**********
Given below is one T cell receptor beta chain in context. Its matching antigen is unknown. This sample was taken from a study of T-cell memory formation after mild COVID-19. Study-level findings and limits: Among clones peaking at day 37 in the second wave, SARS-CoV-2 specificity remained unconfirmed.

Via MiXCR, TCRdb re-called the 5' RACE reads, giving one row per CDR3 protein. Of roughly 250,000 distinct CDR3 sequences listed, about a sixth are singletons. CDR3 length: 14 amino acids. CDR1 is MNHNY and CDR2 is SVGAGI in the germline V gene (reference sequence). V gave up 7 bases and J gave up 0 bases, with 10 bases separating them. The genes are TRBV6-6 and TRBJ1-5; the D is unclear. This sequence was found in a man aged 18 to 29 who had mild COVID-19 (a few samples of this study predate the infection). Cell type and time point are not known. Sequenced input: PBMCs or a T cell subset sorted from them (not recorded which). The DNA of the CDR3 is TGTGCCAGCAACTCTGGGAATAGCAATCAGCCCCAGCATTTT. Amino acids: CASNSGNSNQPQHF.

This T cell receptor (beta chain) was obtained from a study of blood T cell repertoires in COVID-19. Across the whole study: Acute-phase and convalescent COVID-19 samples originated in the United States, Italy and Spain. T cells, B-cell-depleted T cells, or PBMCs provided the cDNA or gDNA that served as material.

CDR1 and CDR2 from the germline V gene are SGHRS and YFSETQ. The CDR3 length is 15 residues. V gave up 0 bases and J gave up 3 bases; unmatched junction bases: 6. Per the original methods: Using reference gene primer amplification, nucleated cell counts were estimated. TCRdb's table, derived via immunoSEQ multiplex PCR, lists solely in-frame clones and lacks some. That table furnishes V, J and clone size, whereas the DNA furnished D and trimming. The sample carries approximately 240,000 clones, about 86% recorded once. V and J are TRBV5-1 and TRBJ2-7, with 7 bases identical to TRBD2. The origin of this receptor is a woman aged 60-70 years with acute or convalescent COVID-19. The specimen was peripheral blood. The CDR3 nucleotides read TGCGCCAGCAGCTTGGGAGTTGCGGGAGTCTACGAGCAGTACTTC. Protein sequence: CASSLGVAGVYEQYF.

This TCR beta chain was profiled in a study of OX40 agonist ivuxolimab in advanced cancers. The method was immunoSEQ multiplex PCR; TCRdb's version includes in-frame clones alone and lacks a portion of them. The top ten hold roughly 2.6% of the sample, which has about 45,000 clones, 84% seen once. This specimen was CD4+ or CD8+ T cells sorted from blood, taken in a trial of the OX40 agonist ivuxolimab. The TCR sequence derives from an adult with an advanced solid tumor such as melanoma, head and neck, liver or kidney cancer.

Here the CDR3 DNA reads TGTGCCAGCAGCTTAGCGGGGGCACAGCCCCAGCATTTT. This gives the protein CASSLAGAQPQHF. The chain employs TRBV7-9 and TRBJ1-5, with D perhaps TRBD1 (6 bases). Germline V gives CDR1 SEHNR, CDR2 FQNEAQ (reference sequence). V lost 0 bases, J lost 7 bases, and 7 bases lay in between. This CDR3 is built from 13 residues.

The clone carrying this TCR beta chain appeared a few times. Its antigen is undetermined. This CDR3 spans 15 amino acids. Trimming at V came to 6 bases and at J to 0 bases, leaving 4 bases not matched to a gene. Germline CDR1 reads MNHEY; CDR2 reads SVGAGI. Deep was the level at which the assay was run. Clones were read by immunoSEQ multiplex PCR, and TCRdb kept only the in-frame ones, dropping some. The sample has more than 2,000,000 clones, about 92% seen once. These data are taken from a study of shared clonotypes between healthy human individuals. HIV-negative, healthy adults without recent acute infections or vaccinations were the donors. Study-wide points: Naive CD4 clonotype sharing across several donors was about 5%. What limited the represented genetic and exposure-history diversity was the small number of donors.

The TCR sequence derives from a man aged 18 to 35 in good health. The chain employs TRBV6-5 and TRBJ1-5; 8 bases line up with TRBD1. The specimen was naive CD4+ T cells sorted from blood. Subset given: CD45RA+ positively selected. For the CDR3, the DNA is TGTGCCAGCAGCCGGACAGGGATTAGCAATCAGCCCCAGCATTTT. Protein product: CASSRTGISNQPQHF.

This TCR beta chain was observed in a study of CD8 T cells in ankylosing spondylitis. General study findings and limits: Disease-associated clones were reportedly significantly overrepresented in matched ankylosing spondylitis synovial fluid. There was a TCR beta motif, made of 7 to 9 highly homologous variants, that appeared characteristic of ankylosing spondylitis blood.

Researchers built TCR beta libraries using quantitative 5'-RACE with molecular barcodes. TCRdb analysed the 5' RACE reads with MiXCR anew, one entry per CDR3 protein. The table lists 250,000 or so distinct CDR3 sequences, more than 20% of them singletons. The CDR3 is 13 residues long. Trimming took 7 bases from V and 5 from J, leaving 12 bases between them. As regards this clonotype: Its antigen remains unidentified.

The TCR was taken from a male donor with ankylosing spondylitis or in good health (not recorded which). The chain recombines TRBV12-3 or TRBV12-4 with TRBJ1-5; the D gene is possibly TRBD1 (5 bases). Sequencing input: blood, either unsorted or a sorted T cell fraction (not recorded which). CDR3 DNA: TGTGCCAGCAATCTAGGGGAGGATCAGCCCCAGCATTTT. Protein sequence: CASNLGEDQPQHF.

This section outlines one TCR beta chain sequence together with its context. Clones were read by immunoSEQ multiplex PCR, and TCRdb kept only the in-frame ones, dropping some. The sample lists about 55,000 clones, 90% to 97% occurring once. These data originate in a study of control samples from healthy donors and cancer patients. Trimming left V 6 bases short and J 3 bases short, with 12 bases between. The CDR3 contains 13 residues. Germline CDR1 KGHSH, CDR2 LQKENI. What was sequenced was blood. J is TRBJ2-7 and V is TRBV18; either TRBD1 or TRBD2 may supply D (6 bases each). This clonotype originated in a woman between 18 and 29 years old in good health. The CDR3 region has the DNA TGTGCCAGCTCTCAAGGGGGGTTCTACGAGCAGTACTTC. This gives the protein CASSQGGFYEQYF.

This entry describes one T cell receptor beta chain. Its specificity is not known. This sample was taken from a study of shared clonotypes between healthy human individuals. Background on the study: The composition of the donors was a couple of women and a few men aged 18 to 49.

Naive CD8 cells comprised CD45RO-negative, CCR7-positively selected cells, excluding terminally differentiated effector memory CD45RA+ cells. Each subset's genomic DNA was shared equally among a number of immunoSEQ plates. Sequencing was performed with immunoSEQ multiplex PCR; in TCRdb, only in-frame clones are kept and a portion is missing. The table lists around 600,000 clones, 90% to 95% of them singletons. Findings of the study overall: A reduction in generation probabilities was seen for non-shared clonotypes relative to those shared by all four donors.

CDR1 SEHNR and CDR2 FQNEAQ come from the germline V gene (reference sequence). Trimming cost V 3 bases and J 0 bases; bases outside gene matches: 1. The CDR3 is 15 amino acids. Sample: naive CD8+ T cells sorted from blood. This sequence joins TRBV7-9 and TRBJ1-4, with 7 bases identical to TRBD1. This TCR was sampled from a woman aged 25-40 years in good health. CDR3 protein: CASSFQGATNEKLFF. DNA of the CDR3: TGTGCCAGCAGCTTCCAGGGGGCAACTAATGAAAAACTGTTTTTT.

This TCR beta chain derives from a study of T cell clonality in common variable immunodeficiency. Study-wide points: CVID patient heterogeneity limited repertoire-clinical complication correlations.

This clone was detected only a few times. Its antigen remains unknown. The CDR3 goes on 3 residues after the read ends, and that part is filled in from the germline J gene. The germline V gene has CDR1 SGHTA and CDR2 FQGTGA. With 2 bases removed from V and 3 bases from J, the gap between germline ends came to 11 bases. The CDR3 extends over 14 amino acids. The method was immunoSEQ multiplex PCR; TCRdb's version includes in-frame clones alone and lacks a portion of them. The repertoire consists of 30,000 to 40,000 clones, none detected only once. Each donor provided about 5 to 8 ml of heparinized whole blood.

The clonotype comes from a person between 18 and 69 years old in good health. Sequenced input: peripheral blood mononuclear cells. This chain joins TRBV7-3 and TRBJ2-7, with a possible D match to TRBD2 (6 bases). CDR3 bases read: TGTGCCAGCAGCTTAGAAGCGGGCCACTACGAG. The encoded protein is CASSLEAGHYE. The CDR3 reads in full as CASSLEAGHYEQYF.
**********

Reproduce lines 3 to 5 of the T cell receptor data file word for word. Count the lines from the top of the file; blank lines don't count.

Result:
This T cell receptor (beta chain) was obtained from a study of blood T cell repertoires in COVID-19. Across the whole study: Acute-phase and convalescent COVID-19 samples originated in the United States, Italy and Spain. T cells, B-cell-depleted T cells, or PBMCs provided the cDNA or gDNA that served as material.

CDR1 and CDR2 from the germline V gene are SGHRS and YFSETQ. The CDR3 length is 15 residues. V gave up 0 bases and J gave up 3 bases; unmatched junction bases: 6. Per the original methods: Using reference gene primer amplification, nucleated cell counts were estimated. TCRdb's table, derived via immunoSEQ multiplex PCR, lists solely in-frame clones and lacks some. That table furnishes V, J and clone size, whereas the DNA furnished D and trimming. The sample carries approximately 240,000 clones, about 86% recorded once. V and J are TRBV5-1 and TRBJ2-7, with 7 bases identical to TRBD2. The origin of this receptor is a woman aged 60-70 years with acute or convalescent COVID-19. The specimen was peripheral blood. The CDR3 nucleotides read TGCGCCAGCAGCTTGGGAGTTGCGGGAGTCTACGAGCAGTACTTC. Protein sequence: CASSLGVAGVYEQYF.

This TCR beta chain was profiled in a study of OX40 agonist ivuxolimab in advanced cancers. The method was immunoSEQ multiplex PCR; TCRdb's version includes in-frame clones alone and lacks a portion of them. The top ten hold roughly 2.6% of the sample, which has about 45,000 clones, 84% seen once. This specimen was CD4+ or CD8+ T cells sorted from blood, taken in a trial of the OX40 agonist ivuxolimab. The TCR sequence derives from an adult with an advanced solid tumor such as melanoma, head and neck, liver or kidney cancer.